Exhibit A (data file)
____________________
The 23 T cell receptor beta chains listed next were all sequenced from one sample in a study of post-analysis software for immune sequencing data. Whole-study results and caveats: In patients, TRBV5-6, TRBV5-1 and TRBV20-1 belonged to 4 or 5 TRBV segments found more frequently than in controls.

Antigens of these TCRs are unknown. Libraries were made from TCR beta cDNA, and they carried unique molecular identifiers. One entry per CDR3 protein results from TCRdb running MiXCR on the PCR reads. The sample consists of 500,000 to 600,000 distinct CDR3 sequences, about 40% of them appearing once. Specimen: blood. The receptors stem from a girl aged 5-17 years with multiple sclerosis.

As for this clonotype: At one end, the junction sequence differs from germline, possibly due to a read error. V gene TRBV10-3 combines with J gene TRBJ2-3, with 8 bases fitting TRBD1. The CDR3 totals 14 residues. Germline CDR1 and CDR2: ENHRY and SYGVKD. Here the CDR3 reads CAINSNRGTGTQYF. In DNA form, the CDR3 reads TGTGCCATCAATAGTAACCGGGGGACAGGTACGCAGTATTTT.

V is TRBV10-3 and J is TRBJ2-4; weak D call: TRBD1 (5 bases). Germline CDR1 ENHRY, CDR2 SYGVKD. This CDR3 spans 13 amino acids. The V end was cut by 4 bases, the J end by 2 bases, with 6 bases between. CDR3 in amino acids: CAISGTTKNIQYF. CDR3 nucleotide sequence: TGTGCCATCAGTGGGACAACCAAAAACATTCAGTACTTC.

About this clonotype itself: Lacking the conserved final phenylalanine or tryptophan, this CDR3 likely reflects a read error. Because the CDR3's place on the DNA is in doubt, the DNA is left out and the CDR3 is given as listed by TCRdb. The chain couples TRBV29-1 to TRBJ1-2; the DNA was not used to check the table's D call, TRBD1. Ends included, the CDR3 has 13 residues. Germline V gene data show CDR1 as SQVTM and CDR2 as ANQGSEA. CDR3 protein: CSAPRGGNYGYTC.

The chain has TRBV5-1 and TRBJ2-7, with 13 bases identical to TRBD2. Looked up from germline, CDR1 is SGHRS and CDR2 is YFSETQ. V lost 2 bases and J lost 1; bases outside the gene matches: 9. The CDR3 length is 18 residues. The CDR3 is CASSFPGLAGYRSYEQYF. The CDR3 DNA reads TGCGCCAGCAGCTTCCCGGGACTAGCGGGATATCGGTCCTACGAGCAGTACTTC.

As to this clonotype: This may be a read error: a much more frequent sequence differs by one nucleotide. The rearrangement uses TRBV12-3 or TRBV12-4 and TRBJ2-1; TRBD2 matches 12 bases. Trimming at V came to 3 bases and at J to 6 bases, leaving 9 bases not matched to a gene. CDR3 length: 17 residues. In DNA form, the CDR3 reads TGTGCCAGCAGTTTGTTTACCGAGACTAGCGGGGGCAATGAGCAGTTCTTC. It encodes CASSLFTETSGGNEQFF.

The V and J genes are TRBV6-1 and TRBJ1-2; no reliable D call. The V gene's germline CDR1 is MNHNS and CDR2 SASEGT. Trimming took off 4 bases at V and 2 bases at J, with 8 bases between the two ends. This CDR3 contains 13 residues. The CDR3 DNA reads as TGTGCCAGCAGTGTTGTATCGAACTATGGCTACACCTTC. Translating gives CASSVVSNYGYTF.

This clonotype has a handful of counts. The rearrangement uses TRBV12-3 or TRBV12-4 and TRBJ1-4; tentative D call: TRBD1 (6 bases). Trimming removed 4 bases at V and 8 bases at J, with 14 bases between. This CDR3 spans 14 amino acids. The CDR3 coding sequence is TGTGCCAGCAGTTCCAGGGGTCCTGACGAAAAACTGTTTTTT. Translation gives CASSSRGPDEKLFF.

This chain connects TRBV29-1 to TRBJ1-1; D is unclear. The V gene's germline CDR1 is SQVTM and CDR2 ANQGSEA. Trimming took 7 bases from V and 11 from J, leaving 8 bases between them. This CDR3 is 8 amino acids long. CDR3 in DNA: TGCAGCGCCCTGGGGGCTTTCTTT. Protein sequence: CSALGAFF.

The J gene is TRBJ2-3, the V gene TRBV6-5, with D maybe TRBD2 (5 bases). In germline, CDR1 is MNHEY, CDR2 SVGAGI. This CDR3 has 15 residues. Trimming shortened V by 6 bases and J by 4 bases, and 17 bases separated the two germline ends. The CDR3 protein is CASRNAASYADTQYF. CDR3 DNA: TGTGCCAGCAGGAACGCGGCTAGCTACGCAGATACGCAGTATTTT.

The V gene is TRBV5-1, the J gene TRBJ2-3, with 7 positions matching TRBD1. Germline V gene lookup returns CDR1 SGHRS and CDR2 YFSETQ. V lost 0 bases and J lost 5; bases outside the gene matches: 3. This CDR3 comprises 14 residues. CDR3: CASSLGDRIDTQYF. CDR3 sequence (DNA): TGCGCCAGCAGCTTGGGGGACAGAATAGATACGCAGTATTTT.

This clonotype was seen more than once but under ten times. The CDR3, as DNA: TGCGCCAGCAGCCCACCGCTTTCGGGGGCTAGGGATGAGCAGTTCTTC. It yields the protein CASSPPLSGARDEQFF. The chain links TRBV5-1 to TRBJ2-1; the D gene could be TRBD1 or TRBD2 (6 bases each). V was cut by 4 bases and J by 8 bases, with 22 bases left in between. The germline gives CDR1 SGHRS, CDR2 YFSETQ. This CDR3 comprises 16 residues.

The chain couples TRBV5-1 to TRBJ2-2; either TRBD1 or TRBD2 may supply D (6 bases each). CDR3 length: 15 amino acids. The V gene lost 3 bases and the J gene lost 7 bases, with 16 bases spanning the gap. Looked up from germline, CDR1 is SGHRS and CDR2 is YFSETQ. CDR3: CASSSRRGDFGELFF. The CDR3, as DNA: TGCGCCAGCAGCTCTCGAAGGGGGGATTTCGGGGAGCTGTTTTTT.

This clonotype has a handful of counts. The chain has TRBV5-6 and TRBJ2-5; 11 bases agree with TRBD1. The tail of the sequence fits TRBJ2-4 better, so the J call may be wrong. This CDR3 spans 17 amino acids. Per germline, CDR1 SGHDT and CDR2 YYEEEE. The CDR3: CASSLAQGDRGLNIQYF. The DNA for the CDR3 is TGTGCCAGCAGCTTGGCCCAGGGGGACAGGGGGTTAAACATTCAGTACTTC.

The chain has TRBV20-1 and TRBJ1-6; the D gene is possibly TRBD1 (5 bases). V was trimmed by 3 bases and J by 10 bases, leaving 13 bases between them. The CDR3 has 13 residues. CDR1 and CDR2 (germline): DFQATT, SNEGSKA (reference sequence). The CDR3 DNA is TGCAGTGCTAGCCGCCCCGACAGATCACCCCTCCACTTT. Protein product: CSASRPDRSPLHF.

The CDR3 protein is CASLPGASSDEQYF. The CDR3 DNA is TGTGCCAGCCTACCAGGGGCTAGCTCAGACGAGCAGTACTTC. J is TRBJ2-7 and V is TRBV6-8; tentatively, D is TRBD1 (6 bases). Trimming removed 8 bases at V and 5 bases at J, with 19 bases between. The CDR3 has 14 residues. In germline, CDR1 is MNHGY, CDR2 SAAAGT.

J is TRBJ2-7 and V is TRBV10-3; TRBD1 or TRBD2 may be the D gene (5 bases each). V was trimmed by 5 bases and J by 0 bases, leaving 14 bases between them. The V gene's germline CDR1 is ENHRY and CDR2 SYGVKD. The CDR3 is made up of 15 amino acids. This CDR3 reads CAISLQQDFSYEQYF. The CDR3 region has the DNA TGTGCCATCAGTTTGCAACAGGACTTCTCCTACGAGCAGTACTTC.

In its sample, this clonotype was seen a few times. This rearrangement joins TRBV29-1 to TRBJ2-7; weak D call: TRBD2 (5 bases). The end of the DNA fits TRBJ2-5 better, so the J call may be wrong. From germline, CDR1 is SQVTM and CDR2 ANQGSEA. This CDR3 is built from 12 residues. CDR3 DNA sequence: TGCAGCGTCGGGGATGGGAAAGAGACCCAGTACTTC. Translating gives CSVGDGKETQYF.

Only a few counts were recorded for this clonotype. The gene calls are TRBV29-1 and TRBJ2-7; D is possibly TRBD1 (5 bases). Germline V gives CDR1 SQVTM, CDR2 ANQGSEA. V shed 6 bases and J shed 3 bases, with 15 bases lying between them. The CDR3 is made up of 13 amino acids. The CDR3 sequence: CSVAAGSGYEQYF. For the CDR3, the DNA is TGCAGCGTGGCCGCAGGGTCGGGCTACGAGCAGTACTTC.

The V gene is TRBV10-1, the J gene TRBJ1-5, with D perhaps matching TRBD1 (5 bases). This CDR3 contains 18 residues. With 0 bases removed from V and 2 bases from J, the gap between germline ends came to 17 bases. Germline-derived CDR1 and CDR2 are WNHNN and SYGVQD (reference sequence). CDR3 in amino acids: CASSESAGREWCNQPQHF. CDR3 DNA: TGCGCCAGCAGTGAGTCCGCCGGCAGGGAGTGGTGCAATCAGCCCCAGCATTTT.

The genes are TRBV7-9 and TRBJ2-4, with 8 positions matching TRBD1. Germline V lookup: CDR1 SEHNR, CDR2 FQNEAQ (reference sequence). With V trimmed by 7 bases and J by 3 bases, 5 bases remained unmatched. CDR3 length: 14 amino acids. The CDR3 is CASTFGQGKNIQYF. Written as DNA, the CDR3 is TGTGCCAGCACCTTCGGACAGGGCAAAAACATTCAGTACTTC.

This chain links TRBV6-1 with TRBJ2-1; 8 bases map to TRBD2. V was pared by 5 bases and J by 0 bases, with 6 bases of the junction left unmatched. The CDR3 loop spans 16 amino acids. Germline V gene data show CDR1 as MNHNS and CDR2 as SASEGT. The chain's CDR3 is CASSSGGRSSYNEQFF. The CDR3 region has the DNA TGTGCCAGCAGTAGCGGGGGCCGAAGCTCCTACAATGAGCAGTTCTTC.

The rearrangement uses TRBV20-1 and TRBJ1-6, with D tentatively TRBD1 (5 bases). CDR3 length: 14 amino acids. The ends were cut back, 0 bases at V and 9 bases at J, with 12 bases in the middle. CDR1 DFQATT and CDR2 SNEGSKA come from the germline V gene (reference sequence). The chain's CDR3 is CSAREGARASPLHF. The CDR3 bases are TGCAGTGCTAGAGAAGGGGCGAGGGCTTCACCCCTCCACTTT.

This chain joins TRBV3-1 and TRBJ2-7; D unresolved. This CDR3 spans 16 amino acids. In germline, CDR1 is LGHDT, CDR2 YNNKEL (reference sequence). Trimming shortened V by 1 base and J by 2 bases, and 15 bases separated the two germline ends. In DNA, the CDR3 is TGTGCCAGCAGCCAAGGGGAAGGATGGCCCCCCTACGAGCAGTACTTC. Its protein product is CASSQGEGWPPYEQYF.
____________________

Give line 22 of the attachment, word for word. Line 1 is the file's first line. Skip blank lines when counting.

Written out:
The genes are TRBV7-9 and TRBJ2-4, with 8 positions matching TRBD1. Germline V lookup: CDR1 SEHNR, CDR2 FQNEAQ (reference sequence). With V trimmed by 7 bases and J by 3 bases, 5 bases remained unmatched. CDR3 length: 14 amino acids. The CDR3 is CASTFGQGKNIQYF. Written as DNA, the CDR3 is TGTGCCAGCACCTTCGGACAGGGCAAAAACATTCAGTACTTC.